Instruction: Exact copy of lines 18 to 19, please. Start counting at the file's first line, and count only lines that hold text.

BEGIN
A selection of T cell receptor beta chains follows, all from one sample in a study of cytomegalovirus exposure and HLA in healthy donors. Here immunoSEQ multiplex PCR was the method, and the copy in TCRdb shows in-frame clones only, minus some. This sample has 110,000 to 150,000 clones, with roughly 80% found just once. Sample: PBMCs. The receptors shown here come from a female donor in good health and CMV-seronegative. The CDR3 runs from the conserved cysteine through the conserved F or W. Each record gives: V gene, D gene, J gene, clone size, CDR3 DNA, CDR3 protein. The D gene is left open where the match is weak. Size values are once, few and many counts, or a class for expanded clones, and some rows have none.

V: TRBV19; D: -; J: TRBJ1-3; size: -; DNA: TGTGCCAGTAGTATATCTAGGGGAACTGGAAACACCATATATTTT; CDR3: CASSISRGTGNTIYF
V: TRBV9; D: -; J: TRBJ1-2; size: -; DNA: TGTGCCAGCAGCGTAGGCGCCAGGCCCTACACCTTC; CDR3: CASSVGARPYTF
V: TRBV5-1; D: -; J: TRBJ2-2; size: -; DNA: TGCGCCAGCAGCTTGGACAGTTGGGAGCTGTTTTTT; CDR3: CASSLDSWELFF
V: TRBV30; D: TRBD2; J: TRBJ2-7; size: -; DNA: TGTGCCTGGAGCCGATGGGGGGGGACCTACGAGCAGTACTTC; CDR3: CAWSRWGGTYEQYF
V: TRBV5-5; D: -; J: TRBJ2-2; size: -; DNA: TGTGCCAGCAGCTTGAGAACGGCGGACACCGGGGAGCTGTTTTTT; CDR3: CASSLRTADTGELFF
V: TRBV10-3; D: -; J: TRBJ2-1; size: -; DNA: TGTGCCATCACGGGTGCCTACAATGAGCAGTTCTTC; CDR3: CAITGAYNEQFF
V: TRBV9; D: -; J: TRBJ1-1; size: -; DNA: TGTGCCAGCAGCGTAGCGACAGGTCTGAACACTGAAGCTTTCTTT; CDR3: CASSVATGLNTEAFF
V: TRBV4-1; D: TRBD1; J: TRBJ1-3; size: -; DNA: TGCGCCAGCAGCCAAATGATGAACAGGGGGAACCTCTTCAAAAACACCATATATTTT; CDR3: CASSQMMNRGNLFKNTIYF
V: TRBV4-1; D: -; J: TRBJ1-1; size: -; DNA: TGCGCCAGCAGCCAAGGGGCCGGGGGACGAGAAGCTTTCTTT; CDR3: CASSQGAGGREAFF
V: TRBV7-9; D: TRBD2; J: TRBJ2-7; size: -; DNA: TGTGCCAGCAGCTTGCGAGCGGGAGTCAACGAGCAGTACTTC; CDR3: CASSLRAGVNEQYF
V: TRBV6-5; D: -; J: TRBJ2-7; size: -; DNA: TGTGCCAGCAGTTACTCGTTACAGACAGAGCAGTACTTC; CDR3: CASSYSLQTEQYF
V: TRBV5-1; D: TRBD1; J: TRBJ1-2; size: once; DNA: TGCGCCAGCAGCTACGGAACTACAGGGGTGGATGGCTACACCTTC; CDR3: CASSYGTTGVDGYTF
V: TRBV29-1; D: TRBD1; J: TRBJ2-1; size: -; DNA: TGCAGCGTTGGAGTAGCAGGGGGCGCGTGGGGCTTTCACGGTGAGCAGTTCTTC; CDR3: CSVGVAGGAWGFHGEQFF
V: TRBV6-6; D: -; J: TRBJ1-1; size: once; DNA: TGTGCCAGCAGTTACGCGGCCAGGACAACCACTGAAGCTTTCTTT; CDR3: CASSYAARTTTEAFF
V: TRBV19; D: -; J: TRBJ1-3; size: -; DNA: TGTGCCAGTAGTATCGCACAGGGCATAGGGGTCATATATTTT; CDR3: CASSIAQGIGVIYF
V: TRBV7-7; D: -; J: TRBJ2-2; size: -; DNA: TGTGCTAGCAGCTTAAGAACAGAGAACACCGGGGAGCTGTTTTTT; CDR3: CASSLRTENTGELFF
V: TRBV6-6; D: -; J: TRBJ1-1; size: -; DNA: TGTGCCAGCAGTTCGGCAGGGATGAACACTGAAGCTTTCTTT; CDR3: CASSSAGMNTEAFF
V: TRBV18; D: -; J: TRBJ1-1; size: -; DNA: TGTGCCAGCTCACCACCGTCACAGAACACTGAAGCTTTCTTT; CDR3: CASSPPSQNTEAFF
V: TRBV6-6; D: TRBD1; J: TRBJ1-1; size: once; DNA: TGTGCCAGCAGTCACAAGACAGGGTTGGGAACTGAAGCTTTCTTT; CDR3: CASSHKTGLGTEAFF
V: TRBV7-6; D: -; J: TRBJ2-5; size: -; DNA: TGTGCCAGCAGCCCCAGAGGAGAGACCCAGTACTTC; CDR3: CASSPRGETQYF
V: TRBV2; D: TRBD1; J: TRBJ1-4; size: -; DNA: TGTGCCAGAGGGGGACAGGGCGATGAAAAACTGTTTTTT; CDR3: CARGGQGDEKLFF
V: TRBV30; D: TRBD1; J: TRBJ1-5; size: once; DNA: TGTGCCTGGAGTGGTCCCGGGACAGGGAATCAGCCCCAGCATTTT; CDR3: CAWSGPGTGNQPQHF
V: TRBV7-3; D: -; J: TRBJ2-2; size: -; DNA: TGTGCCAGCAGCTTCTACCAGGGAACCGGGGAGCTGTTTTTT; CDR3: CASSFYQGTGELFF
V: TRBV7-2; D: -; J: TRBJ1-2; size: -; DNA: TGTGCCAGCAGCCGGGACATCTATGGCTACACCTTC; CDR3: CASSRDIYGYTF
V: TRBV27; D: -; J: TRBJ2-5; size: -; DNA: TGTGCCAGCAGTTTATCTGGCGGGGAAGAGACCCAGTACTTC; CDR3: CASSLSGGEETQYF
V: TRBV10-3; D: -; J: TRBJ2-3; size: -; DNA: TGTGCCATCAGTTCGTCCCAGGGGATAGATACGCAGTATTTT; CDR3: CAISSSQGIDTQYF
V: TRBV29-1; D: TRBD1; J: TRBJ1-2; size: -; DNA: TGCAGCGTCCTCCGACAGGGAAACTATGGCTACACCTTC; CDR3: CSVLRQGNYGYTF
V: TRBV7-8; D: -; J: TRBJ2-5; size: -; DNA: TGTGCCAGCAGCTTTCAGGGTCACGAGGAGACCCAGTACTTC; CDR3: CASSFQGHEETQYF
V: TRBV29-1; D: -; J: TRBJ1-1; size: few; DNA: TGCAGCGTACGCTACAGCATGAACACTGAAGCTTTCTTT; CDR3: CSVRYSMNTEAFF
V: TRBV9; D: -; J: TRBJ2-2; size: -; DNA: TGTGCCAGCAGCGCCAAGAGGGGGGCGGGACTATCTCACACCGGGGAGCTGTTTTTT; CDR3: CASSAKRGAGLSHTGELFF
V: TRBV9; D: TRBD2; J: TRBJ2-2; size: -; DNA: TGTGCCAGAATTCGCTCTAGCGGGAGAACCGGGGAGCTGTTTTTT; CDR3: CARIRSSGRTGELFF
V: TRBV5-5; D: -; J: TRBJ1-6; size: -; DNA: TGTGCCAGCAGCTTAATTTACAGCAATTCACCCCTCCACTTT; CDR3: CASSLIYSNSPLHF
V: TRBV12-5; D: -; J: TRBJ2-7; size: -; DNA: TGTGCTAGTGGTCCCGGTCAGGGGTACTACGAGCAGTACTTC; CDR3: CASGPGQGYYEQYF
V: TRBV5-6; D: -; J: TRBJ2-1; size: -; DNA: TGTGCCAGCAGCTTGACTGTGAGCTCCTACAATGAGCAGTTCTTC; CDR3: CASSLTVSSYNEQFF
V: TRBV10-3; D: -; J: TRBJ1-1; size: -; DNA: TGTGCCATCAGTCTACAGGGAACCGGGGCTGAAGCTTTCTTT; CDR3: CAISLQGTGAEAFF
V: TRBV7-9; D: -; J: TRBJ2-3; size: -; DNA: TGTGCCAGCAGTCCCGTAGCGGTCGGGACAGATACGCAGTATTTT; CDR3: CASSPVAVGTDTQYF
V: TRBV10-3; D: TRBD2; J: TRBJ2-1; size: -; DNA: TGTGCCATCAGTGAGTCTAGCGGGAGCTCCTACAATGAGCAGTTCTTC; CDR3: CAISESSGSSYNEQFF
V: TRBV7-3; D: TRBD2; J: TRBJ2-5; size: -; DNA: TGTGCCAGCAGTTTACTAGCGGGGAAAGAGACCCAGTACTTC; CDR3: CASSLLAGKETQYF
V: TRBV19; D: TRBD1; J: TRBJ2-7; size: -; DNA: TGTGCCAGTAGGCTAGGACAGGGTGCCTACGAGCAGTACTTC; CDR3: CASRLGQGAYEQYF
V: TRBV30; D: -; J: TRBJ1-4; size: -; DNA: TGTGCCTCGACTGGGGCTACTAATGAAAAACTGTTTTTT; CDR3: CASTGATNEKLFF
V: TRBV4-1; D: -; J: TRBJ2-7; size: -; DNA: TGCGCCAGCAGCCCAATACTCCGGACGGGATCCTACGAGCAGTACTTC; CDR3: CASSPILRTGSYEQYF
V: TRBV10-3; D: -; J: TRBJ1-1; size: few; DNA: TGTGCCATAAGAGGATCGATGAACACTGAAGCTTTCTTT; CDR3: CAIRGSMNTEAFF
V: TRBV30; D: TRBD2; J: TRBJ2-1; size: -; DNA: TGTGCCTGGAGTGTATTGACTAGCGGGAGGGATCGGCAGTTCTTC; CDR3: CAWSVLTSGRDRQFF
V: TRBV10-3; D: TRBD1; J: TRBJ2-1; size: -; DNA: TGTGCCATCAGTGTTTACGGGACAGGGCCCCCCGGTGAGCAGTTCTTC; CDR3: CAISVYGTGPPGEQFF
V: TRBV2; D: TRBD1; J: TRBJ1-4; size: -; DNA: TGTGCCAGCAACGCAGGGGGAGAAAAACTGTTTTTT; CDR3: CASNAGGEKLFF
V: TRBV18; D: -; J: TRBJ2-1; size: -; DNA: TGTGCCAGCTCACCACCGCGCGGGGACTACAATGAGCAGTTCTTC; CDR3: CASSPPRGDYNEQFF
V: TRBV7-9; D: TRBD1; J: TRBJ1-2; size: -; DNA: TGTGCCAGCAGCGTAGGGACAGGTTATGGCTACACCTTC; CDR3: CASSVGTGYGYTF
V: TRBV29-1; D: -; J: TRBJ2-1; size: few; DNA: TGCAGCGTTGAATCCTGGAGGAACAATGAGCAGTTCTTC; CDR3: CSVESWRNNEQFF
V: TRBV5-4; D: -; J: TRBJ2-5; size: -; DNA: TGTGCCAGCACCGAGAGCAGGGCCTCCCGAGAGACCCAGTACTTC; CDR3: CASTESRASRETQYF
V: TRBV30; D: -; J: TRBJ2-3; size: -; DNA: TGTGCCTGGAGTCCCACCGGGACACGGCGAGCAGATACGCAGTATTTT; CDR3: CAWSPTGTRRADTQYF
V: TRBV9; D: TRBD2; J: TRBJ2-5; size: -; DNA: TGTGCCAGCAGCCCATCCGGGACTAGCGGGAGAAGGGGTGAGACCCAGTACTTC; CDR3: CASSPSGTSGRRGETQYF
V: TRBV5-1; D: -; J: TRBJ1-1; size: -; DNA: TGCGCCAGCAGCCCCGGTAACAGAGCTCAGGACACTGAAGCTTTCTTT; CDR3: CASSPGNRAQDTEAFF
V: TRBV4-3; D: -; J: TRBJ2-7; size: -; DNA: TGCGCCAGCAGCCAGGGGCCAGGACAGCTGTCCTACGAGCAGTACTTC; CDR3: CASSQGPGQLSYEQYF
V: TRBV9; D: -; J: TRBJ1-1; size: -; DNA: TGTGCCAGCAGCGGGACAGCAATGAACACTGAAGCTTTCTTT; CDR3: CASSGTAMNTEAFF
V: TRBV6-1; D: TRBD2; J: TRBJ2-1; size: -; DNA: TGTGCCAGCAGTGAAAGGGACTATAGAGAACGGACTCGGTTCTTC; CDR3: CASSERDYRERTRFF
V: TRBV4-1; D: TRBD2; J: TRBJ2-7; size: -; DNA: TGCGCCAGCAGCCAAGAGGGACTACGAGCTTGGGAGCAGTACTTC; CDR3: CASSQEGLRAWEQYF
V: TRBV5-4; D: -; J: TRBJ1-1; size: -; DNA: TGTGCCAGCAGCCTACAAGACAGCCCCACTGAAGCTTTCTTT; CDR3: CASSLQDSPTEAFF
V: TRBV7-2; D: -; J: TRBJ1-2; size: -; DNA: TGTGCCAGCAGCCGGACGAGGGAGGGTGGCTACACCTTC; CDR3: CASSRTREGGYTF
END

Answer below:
V: TRBV6-6; D: -; J: TRBJ1-1; size: -; DNA: TGTGCCAGCAGTTCGGCAGGGATGAACACTGAAGCTTTCTTT; CDR3: CASSSAGMNTEAFF
V: TRBV18; D: -; J: TRBJ1-1; size: -; DNA: TGTGCCAGCTCACCACCGTCACAGAACACTGAAGCTTTCTTT; CDR3: CASSPPSQNTEAFF